The Village phone tree lights up for Newtie

The Village Phone Tree Lights Up

by digby

I have to admit that I'm really enjoying watching the wingnuts froth and fulminate over the media salivating over the private lives of their candidates. You would never go wrong by betting on GOP hypocrisy. Heather at C&L caught a doozy, from none other than the puritan heartthrob, Cal Thomas.

But nothing beats the Village Quilting Bee and Ladies Backbiting Society weighing in on the subject on Reliable Sources:

You can read the whole transcript here. But here's a little taste:

KURTZ: Sally Quinn, so, Mitch Daniels' wife, Cheri, she leaves, she marries another guy, she comes back. She marries her husband.

How or why is that a front page story?

SALLY QUINN, "ON FAITH": Well, you know, that's going to play really well one way or the other with the Evangelicals. This is a whole issue that I think people haven't figured out.

KURTZ: But should it be an issue?

QUINN: With these people it is an issue. You know, Hillary Clinton once said, you know, I had hoped that there would be a certain zone of privacy when I got to the White House.

KURTZ: Yes. What happened to that?

QUINN: Forget it. There is no such thing as a zone of privacy.

And with Mitch Daniels and his wife, people are going to look at them and they're going to say what a great dad he was. He was there for three or four years.

KURTZ: Bringing up the kids on his own, yes.

QUINN: Bringing up the kids on his own, this is great. Or they're going to look at her and say what kind of a woman would abandon her children for four years?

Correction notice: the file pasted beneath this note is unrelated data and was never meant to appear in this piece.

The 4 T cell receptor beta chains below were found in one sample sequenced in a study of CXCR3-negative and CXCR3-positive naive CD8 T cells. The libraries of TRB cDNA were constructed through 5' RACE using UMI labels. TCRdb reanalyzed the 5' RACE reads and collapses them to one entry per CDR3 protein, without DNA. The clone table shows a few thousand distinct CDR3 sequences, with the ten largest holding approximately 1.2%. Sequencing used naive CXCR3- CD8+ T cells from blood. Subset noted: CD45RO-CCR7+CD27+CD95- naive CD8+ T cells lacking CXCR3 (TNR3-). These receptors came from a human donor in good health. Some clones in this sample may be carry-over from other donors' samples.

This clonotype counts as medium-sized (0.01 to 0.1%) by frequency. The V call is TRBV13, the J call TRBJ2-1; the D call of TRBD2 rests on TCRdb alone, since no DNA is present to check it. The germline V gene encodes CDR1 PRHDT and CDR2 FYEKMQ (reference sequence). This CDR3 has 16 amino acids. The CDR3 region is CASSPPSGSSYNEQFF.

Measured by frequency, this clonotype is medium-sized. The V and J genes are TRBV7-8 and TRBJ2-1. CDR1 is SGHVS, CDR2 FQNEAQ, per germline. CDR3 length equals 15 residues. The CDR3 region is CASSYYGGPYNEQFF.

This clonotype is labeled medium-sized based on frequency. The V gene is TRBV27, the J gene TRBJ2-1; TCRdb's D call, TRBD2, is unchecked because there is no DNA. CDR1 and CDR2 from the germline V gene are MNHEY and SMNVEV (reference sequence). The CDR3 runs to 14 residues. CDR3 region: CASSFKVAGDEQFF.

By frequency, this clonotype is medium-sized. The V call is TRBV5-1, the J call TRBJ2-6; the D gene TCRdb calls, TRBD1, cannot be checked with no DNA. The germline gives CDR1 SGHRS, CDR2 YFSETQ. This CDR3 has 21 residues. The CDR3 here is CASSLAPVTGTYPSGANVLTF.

So the family values issues is going to play. It's going to be a big deal in this election if he decides to run.

Right. And Quinn and the other Village gossips are just innocent bystanders in that little scenario.

KURTZ: Now, I confess, Michelle Cottle, when I heard about this from a reporter two days before The Times story, I ordered up a story for "The Daily Beast" for two reasons. I thought it was fascinating, and I said Cheri Daniels holds the key to whether or not her husband runs for president. But at the same time, I'm a little uncomfortable with all the attention it's getting.

What's your take?

MICHELLE COTTLE, WASHINGTON CORRESPONDENT, "NEWSWEEK": I think no matter how much we like to say, oh, it doesn't matter about the family, it's the candidate, especially when you're electing a president, people are picking somebody. You know, the joke is that they're a boyfriend. You're not picking a president, you're picking a husband or a boyfriend or a father to run the country.

And people want a glimpse. You know, talking to Republican consultants this week, you know, you hear constantly that they want a glimpse into the candidate's personal life, what he is like, values. And they look to the wives for that.

Oh good god. I guess this is the female equivalent of picking the guy you want to have a beer with.

No, you are not picking a husband or a boyfriend or a father to run the country. You're picking a politician. Period. I apologize on behalf of all women for that idiotic statement.

KURTZ: And today's "New York Times" has a piece about all of this, and says "Voters are hungry for details." Come on. Is it voters who are hungry, or is it journalists who are looking for a juicy storyline?

COTTLE: Journalists don't make up kind of what people read. We follow the stuff really --

KURTZ: We make decisions about what to put on the front page and what to put on the cover of your magazine and my magazine.

COTTLE: Yes. But we pay very close attention to what people are interested in and what catches their attention. I mean, this is a business on some level, and we know what they like to read.

KURTZ: Debra Saunders, in this case of Mitch Daniels, there is no scandal here. They split up, they got back together. Is this the kind of journalistic intrusiveness that drives people out of politics?